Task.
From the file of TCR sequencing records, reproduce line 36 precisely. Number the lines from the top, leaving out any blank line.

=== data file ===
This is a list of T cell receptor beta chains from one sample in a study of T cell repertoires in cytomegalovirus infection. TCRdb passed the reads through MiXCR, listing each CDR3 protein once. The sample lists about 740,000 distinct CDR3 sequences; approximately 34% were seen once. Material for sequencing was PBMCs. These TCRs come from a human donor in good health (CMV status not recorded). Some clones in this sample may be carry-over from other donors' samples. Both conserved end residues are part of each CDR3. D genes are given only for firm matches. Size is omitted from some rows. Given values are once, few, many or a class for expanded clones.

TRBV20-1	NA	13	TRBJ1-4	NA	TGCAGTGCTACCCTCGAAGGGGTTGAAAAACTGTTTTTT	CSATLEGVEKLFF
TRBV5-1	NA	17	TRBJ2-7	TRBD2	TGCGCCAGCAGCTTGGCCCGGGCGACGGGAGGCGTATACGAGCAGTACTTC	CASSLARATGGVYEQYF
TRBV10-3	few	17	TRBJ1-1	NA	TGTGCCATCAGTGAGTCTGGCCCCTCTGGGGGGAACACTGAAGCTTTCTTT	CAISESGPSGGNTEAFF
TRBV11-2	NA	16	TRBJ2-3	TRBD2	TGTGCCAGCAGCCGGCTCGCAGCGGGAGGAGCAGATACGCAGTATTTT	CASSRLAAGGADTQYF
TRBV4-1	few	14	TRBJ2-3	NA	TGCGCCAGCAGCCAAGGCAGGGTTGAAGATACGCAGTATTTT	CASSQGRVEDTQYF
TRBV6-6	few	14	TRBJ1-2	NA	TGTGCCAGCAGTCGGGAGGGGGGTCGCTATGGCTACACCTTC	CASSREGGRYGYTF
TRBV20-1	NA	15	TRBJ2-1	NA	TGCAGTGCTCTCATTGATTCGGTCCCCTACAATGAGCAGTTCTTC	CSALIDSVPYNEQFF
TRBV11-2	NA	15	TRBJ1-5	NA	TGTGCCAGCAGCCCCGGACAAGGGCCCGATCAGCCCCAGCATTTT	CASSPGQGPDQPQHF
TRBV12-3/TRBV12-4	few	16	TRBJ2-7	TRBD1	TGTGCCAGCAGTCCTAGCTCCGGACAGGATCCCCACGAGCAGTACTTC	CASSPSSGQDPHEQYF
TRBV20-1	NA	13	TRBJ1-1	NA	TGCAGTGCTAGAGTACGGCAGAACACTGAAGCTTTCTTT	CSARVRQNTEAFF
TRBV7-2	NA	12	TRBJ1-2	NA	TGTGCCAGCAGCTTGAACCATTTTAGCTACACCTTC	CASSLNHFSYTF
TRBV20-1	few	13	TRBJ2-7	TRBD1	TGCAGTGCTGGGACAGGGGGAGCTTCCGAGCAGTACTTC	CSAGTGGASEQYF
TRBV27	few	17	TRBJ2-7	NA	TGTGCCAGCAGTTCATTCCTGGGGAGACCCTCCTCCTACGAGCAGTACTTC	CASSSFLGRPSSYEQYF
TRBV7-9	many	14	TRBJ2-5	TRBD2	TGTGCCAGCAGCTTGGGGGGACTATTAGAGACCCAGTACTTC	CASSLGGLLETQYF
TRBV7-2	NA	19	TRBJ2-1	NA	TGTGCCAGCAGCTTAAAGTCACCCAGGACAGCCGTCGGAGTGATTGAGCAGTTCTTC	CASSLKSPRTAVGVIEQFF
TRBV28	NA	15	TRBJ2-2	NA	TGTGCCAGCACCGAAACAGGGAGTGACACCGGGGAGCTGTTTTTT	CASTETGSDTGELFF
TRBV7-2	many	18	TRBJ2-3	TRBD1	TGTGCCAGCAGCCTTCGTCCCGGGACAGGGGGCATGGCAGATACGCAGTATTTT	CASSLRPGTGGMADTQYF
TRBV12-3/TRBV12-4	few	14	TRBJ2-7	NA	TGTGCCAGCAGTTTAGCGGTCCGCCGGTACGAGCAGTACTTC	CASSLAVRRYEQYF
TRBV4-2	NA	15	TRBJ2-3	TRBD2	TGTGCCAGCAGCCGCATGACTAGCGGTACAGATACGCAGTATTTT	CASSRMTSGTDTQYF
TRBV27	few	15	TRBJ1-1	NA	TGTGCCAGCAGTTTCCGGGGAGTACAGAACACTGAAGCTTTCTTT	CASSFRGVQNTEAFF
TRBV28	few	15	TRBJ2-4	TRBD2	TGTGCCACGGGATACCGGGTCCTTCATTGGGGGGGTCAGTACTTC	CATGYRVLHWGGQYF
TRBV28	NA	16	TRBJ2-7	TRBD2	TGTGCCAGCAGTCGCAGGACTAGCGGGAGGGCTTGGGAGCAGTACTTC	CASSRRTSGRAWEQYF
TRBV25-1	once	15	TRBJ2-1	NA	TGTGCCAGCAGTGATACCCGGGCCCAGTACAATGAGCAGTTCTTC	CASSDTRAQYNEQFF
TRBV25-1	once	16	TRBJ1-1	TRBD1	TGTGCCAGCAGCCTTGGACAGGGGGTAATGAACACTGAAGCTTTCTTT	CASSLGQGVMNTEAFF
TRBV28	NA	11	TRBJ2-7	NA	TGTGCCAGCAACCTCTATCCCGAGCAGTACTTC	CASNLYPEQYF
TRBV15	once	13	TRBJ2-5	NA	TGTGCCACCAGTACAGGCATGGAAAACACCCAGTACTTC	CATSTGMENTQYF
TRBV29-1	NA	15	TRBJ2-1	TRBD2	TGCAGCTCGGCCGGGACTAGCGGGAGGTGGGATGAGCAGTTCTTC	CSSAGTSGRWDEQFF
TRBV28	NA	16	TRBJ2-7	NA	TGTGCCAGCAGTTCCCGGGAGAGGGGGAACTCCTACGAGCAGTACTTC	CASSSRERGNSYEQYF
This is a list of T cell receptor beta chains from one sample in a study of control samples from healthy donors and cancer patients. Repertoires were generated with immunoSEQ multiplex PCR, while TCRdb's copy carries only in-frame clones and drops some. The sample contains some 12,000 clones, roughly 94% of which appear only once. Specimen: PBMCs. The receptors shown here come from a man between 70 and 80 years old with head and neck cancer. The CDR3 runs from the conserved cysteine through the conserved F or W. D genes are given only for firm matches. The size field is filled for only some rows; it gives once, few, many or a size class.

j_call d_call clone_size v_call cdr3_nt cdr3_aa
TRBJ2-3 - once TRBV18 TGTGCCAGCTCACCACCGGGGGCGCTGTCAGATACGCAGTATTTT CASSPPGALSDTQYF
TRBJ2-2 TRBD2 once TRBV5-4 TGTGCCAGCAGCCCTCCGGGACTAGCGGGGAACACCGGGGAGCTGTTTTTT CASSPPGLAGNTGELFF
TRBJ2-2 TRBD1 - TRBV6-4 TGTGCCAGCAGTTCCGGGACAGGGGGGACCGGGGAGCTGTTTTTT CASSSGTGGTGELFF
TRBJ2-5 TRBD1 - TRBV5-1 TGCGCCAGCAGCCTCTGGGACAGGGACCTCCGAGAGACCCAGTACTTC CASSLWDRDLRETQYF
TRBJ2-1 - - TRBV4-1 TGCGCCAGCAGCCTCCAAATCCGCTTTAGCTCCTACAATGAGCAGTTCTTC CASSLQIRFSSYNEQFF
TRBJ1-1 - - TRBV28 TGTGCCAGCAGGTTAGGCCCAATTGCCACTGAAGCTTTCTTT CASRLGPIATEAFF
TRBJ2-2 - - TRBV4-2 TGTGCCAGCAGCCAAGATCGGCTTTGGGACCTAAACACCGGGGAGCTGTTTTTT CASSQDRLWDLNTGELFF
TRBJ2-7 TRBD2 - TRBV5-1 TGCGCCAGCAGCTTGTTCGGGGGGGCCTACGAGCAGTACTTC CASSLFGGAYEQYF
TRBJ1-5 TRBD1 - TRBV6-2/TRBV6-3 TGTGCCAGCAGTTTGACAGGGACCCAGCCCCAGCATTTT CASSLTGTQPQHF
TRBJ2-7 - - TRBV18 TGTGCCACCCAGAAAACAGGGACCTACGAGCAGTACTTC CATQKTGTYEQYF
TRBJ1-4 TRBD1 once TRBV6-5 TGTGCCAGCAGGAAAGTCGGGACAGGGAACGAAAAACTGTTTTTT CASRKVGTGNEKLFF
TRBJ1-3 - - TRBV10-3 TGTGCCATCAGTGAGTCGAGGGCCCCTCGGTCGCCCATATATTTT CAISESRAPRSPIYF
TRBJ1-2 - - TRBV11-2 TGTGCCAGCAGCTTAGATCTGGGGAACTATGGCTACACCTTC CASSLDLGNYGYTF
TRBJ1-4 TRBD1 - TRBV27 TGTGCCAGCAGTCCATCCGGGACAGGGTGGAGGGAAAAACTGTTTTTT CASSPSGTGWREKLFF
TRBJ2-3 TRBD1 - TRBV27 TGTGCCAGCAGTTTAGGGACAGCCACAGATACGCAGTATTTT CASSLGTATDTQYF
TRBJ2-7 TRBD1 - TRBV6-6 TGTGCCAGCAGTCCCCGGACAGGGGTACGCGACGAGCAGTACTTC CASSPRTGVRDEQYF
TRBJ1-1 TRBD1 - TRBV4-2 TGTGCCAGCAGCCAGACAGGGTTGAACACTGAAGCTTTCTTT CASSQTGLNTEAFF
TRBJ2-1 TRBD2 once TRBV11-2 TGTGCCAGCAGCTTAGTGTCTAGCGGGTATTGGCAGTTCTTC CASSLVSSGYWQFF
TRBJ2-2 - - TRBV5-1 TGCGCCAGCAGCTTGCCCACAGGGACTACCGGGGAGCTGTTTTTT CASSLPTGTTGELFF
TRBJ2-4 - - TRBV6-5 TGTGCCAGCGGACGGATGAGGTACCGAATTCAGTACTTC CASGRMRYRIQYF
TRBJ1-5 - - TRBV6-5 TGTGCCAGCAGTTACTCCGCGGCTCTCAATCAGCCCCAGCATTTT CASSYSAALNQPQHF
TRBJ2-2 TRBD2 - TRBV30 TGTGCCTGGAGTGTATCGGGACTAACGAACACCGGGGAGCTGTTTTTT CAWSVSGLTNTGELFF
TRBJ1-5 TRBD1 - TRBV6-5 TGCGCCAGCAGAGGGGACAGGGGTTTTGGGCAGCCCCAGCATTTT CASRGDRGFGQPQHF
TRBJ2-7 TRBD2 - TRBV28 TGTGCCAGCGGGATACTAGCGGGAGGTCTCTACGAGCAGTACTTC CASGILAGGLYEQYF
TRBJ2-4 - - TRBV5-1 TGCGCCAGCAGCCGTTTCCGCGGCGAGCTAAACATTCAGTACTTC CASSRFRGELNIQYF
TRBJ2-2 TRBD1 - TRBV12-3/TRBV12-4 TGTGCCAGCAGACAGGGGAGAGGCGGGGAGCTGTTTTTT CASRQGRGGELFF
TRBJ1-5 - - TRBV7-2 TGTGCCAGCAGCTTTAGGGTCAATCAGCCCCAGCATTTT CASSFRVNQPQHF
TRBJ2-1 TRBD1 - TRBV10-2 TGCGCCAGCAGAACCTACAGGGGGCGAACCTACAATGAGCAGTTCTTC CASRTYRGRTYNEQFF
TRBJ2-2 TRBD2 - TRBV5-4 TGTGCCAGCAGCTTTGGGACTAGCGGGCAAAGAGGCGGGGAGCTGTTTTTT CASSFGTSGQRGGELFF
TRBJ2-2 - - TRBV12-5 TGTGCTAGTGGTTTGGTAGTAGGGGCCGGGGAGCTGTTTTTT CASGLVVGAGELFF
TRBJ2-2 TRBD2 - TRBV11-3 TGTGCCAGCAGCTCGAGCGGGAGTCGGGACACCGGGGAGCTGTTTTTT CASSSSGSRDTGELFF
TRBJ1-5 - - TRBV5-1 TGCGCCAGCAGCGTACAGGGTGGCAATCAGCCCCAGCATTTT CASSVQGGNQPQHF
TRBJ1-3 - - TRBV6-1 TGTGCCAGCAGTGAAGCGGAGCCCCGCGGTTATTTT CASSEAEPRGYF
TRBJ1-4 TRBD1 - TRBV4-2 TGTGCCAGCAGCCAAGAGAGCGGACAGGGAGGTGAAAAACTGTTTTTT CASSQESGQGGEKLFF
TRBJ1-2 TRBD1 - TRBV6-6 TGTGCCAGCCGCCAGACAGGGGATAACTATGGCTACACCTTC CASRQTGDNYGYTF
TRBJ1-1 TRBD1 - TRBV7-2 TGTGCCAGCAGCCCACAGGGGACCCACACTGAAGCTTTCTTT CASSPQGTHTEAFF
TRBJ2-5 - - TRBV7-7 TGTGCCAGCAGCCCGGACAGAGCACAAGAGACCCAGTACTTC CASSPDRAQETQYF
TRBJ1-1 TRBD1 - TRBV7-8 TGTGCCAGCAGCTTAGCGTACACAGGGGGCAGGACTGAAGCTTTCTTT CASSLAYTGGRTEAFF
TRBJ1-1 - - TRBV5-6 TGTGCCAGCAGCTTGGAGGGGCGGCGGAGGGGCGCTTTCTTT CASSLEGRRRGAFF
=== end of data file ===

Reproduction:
TRBJ2-1 - - TRBV4-1 TGCGCCAGCAGCCTCCAAATCCGCTTTAGCTCCTACAATGAGCAGTTCTTC CASSLQIRFSSYNEQFF